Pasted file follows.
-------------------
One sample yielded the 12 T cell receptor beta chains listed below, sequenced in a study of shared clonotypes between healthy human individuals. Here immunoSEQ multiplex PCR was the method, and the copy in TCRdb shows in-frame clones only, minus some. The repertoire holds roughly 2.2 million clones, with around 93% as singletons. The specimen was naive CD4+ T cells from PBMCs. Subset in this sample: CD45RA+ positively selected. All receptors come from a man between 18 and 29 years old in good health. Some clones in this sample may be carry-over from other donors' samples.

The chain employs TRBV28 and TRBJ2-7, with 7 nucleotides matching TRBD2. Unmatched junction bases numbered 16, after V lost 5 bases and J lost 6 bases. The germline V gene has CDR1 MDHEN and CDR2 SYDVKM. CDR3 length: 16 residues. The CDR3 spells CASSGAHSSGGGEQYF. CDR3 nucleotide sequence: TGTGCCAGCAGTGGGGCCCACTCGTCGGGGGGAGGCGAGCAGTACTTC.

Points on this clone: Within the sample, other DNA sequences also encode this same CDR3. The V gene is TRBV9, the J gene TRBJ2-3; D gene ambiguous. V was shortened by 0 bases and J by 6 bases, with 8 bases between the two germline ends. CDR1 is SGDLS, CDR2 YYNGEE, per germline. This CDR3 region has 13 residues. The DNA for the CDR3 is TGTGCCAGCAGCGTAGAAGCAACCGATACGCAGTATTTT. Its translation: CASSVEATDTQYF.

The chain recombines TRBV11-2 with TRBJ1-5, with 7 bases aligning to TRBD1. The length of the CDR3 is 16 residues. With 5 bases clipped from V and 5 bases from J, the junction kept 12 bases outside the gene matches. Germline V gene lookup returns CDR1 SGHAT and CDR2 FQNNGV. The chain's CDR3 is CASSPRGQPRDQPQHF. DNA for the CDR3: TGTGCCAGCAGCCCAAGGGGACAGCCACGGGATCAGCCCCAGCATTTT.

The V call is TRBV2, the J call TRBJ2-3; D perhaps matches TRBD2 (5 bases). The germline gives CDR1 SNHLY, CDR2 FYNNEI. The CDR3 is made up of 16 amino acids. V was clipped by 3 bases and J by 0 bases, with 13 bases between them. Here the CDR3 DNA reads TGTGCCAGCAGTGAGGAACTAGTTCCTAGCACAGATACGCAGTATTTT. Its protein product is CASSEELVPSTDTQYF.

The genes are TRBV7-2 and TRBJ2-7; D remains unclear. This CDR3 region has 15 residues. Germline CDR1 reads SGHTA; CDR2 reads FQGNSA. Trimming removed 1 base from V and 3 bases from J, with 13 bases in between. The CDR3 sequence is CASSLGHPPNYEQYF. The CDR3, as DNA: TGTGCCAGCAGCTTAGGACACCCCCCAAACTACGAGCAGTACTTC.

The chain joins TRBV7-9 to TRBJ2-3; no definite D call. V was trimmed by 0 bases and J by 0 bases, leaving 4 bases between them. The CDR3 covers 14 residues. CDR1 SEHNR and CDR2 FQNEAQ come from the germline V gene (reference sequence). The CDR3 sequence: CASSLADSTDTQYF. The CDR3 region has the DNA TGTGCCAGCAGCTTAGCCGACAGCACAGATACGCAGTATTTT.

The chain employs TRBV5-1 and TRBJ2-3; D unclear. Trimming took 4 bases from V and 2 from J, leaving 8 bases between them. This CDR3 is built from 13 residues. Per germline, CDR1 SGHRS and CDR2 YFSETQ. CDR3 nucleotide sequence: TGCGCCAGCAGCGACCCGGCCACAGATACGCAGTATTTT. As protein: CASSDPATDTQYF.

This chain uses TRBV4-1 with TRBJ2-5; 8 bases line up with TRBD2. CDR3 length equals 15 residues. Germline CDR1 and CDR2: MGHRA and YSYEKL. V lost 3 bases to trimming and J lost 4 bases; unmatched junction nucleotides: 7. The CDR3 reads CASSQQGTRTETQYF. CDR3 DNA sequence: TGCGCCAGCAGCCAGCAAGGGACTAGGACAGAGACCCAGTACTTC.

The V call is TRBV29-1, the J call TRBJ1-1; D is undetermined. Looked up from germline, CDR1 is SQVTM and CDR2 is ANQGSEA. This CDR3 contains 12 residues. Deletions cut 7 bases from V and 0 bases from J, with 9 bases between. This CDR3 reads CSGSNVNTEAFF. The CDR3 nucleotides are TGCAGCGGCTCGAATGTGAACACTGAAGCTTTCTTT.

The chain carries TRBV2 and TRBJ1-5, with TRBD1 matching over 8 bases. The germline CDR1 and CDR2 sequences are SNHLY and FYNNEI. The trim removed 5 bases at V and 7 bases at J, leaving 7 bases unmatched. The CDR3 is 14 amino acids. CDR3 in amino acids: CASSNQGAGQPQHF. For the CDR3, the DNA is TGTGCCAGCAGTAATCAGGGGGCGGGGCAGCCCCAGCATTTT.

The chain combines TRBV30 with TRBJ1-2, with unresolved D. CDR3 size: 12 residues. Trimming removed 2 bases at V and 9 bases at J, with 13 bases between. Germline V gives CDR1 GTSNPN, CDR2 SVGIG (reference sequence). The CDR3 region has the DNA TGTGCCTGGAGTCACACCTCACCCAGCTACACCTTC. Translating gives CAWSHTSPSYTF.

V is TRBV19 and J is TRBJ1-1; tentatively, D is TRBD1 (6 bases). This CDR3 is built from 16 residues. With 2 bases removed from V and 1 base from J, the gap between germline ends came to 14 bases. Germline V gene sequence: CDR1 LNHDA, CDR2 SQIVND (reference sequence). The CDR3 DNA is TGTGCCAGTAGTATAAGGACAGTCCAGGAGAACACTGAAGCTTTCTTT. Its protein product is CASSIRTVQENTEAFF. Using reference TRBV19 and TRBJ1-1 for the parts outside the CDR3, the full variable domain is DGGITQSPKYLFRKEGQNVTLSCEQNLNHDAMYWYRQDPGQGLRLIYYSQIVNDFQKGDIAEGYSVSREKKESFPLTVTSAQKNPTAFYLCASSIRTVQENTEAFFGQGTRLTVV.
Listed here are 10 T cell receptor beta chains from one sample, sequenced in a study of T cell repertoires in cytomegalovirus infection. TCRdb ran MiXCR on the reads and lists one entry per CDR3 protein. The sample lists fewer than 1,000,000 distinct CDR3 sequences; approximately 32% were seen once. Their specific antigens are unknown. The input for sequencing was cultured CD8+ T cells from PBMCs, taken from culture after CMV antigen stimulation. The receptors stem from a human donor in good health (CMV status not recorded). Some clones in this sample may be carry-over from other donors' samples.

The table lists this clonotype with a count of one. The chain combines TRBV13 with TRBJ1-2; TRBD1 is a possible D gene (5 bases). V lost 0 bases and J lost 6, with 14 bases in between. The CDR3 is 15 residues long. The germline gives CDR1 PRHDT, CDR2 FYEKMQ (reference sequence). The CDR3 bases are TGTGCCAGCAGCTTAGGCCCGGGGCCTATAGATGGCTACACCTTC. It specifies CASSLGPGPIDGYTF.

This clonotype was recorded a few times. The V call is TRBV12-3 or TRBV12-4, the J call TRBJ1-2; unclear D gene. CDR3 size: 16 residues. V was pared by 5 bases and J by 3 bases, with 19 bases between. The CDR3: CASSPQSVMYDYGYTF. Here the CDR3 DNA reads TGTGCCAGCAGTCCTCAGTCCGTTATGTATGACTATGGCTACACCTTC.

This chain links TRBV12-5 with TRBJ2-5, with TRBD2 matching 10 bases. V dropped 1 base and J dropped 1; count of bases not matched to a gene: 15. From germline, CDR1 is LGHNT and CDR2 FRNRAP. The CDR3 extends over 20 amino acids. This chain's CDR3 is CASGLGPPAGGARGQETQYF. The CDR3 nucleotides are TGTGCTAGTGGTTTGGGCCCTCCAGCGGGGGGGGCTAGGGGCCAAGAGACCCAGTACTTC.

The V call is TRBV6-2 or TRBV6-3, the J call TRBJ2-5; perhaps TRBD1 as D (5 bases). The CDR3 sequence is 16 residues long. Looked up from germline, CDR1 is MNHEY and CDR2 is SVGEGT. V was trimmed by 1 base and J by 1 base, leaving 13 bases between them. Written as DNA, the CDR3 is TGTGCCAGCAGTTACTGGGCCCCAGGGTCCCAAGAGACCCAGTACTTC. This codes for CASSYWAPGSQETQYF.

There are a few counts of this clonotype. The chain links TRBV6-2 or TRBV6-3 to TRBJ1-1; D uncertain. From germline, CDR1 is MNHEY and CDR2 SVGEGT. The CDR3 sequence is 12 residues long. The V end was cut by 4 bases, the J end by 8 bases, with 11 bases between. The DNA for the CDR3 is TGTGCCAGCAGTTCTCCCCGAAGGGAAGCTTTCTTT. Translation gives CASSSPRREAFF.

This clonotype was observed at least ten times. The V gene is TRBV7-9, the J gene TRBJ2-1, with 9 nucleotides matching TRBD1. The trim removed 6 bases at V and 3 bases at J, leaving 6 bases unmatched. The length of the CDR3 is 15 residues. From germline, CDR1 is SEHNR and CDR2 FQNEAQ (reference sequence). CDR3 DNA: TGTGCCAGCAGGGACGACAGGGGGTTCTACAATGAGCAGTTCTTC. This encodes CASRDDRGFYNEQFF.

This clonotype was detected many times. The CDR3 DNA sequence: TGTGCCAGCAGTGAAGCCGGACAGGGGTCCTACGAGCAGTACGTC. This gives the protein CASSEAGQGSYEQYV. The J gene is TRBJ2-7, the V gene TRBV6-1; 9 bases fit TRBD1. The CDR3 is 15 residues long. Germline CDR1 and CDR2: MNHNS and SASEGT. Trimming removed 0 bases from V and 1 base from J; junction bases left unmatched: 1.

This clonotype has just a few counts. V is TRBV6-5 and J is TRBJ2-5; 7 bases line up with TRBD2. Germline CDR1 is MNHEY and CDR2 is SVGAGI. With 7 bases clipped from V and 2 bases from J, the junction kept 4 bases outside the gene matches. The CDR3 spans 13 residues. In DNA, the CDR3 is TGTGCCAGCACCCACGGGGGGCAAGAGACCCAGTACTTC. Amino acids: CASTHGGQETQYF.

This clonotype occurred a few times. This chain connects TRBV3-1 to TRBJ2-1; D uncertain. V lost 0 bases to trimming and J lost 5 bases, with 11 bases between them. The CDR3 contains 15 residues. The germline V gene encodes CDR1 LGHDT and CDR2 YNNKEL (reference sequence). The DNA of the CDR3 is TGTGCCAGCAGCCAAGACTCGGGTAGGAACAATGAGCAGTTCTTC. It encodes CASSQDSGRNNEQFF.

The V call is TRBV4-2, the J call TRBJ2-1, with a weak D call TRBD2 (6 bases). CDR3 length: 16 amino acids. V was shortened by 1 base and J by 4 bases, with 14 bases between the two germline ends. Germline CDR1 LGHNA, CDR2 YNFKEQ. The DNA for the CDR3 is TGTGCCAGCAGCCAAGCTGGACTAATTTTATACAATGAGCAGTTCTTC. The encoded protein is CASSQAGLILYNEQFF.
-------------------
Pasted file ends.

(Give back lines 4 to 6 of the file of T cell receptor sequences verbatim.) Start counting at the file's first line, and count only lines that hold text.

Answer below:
The chain recombines TRBV11-2 with TRBJ1-5, with 7 bases aligning to TRBD1. The length of the CDR3 is 16 residues. With 5 bases clipped from V and 5 bases from J, the junction kept 12 bases outside the gene matches. Germline V gene lookup returns CDR1 SGHAT and CDR2 FQNNGV. The chain's CDR3 is CASSPRGQPRDQPQHF. DNA for the CDR3: TGTGCCAGCAGCCCAAGGGGACAGCCACGGGATCAGCCCCAGCATTTT.

The V call is TRBV2, the J call TRBJ2-3; D perhaps matches TRBD2 (5 bases). The germline gives CDR1 SNHLY, CDR2 FYNNEI. The CDR3 is made up of 16 amino acids. V was clipped by 3 bases and J by 0 bases, with 13 bases between them. Here the CDR3 DNA reads TGTGCCAGCAGTGAGGAACTAGTTCCTAGCACAGATACGCAGTATTTT. Its protein product is CASSEELVPSTDTQYF.

The genes are TRBV7-2 and TRBJ2-7; D remains unclear. This CDR3 region has 15 residues. Germline CDR1 reads SGHTA; CDR2 reads FQGNSA. Trimming removed 1 base from V and 3 bases from J, with 13 bases in between. The CDR3 sequence is CASSLGHPPNYEQYF. The CDR3, as DNA: TGTGCCAGCAGCTTAGGACACCCCCCAAACTACGAGCAGTACTTC.